If time is the super-villain of Andrew Marvell’s "To His Coy Mistress," then having sex is the super-power he needs to gain control over his enemy. But, sex isn’t so easy to come by. Possibly because only a very special someone would understand the speaker’s ideas about it. With wit and daring, the speaker discusses sex in frank, beautiful, and disturbing language. Sex is another one of those great mysteries that poets never tire of exploring. Marvell’s contribution perhaps paves the way for more open discussions of sex and sexuality.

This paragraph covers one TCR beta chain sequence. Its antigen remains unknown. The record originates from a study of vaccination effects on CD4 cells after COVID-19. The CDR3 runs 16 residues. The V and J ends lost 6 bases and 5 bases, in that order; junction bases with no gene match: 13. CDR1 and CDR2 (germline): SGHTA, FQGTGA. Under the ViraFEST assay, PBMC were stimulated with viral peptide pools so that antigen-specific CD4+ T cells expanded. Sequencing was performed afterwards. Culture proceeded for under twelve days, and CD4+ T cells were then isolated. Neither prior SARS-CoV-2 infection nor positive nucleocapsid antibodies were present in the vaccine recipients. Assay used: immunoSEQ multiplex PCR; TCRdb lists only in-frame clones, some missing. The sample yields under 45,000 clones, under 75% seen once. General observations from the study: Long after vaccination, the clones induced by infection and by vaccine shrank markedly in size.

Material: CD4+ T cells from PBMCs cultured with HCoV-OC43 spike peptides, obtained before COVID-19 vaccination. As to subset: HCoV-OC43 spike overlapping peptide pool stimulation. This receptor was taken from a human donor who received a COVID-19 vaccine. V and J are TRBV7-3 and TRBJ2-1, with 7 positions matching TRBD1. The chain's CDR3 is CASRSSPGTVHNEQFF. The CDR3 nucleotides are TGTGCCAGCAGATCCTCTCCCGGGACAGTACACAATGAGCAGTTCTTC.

Questions About Sex
The speaker obviously wants to have sex with the mistress. Does he also love her? If so, how does he express his love? If he doesn’t, how do you feel about the idea of sex without love?
Why does the speaker think it’s a "crime" for the mistress not to have sex with him? Does his argument have any merit? Why, or why not?
How does it make you feel when the speaker talks about sex and death together?
Chew on This
The violence in the speaker’s description of his sexual fantasy in the third stanza is directed at time, not at the mistress.
The speaker’s argument that sex will help him control time is meant ironically, and ultimately comments on the fleeting nature of sexual pleasure.